Watch here the Arctic sea-ice volume thanks to earth explorer satellite CryoSat!

CryoSat is an earth explorer satellite mission of the European Space Agency dedicated to measuring changes in polar sea ice thickness and the mass balance of the ice sheets of Greenland and Antarctica. The satellite flies at an altitude of just over 700 km, reaching latitudes of 88° north and south, to maximise its coverage of the poles.

Arctic sea-ice volume during the first two weeks of October 2015 was about 6,200 cubic km. It is slightly higher than for the same period in 2010, but 1,500 cu km below the 2013 high point seen by the spacecraft sensor, now in its sixth year in orbit.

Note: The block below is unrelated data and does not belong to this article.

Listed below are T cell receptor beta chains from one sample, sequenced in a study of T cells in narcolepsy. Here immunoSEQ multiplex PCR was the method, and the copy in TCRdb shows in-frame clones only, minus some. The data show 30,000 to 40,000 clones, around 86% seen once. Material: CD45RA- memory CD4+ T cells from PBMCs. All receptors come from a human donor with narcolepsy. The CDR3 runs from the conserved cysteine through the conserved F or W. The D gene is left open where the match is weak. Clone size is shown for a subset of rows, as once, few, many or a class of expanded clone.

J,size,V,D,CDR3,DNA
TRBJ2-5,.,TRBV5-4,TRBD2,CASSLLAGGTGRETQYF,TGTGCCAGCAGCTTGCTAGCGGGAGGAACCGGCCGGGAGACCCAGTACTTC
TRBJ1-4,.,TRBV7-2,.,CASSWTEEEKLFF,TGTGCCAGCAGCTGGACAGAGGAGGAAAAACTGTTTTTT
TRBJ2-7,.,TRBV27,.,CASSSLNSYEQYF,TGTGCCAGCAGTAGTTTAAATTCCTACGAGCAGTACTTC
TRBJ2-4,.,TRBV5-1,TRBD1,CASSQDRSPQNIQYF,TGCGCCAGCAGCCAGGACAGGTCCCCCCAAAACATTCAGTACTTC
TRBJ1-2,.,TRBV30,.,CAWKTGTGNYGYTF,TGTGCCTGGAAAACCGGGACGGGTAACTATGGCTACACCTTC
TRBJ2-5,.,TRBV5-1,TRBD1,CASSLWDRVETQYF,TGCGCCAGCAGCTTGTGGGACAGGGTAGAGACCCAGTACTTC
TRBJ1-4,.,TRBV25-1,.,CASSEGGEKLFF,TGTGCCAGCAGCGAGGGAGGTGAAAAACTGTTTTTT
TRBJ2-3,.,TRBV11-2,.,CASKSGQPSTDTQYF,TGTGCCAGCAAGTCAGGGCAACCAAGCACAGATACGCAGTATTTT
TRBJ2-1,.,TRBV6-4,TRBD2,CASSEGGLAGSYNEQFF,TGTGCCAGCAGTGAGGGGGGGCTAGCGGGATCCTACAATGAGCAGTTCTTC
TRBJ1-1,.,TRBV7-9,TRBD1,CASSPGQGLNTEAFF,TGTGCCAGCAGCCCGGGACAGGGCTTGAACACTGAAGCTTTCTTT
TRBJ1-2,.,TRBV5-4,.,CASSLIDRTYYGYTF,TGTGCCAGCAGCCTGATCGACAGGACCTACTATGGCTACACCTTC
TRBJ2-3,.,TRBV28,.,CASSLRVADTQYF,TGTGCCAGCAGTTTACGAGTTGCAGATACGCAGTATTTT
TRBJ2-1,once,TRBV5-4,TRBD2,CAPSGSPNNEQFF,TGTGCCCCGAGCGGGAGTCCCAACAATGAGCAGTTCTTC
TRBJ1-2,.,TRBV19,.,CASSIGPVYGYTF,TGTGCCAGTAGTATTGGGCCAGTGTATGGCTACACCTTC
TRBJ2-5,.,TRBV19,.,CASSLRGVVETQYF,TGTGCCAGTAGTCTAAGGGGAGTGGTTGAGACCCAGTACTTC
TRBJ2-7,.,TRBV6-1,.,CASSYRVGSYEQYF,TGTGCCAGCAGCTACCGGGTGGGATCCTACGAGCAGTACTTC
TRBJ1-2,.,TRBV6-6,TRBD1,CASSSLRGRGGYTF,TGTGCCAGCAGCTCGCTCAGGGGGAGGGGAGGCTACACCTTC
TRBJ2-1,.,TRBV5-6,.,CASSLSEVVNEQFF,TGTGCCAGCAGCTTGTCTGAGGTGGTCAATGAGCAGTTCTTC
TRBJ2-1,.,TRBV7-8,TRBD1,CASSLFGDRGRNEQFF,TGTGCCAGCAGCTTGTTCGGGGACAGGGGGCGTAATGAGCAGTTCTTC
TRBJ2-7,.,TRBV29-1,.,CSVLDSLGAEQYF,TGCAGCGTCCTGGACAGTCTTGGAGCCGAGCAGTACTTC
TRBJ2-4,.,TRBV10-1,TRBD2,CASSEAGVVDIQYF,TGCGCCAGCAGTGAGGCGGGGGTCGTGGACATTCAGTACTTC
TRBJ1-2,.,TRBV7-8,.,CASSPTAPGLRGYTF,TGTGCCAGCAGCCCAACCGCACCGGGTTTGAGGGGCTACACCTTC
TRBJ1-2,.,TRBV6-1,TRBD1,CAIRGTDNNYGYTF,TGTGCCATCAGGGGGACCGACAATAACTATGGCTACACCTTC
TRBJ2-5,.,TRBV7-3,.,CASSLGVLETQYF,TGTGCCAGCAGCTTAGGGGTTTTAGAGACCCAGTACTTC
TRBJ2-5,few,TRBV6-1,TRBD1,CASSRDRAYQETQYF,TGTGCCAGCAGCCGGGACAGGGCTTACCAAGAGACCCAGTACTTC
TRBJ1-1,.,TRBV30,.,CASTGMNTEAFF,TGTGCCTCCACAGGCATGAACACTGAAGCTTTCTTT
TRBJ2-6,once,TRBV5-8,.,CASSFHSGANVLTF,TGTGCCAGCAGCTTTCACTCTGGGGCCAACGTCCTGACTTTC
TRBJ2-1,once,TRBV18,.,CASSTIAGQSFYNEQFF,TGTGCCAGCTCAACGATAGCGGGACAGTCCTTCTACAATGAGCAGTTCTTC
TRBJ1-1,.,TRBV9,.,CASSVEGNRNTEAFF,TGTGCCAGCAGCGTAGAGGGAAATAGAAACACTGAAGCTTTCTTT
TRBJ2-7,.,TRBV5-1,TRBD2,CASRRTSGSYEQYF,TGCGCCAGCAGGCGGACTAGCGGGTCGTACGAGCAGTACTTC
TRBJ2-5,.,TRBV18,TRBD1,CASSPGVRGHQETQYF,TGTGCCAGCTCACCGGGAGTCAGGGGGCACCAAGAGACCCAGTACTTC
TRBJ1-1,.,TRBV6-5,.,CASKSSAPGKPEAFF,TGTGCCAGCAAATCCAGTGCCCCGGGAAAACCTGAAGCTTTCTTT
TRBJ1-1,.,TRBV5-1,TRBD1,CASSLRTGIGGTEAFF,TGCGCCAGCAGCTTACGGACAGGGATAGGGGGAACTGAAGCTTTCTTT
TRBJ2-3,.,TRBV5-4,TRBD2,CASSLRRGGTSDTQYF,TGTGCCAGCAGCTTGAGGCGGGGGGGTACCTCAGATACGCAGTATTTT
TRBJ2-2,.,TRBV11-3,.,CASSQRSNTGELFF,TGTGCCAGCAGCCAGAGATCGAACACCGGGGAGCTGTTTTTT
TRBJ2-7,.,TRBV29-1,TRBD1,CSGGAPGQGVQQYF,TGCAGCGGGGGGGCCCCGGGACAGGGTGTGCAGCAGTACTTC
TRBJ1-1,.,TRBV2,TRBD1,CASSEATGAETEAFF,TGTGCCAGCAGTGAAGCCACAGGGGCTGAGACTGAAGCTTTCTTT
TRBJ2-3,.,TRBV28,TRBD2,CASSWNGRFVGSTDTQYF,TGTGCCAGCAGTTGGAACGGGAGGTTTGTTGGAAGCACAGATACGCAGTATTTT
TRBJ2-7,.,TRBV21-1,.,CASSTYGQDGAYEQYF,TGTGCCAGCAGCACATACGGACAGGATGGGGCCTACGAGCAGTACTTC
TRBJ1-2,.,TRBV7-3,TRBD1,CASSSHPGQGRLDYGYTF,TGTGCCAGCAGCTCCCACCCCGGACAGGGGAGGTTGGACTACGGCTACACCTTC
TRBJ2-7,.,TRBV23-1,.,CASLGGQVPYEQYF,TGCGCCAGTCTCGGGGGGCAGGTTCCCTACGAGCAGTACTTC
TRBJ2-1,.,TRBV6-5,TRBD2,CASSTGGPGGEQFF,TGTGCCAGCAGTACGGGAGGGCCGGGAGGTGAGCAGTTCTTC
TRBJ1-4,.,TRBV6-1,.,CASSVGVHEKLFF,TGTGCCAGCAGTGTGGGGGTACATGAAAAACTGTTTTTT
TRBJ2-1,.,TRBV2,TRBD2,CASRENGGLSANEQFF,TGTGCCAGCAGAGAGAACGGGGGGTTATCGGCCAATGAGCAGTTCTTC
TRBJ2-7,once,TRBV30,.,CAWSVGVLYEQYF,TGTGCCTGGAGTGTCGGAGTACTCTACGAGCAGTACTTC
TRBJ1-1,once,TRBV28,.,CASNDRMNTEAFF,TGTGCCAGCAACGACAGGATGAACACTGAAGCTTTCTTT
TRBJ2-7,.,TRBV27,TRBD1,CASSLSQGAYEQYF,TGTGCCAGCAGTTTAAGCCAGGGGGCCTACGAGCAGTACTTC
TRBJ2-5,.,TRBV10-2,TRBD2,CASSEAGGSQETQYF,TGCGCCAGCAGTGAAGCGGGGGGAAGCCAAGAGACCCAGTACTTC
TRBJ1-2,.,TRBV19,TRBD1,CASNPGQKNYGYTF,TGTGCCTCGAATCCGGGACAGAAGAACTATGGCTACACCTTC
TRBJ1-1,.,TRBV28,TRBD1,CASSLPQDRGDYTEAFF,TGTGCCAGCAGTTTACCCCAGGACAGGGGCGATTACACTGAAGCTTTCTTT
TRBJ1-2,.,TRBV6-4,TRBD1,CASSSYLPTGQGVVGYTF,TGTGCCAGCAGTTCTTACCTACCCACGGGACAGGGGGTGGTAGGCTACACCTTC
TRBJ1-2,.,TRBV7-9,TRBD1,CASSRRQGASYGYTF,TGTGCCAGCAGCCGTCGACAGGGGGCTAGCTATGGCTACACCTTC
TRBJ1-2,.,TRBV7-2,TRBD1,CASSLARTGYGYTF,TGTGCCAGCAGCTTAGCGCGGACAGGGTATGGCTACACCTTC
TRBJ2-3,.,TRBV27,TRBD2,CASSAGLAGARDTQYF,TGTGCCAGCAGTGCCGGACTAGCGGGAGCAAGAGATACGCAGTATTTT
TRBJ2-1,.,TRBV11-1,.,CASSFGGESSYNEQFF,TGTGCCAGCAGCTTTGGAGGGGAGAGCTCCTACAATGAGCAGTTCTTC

Interesting to observe the volume of Arctic autumn sea ice (first two weeks of October (in average)) is of  in 2010: 5,900 cubic km – 2011: 4,500 cu km – 2012: 4,600 cu km – 2013: 7,800 cu km – 2014: 6,800 cu km – 2015: 6,200 cu km…

By clicking on the below map, you can get snapshots of the Arctic basin covering two days, two weeks or one month…

 

Arctic Sea Ice Thickness Maps, CryoSat, climate change, arctic05 news, arctic news, arctic ocean, pack ice, north pole, ice in the arctique, la banquise, le grand nord, l'océan arctique

 

 

Further info:

– http://www.cpom.ucl.ac.uk/csopr/seaice.html

– http://www.cpom.ucl.ac.uk/csopr/index.html

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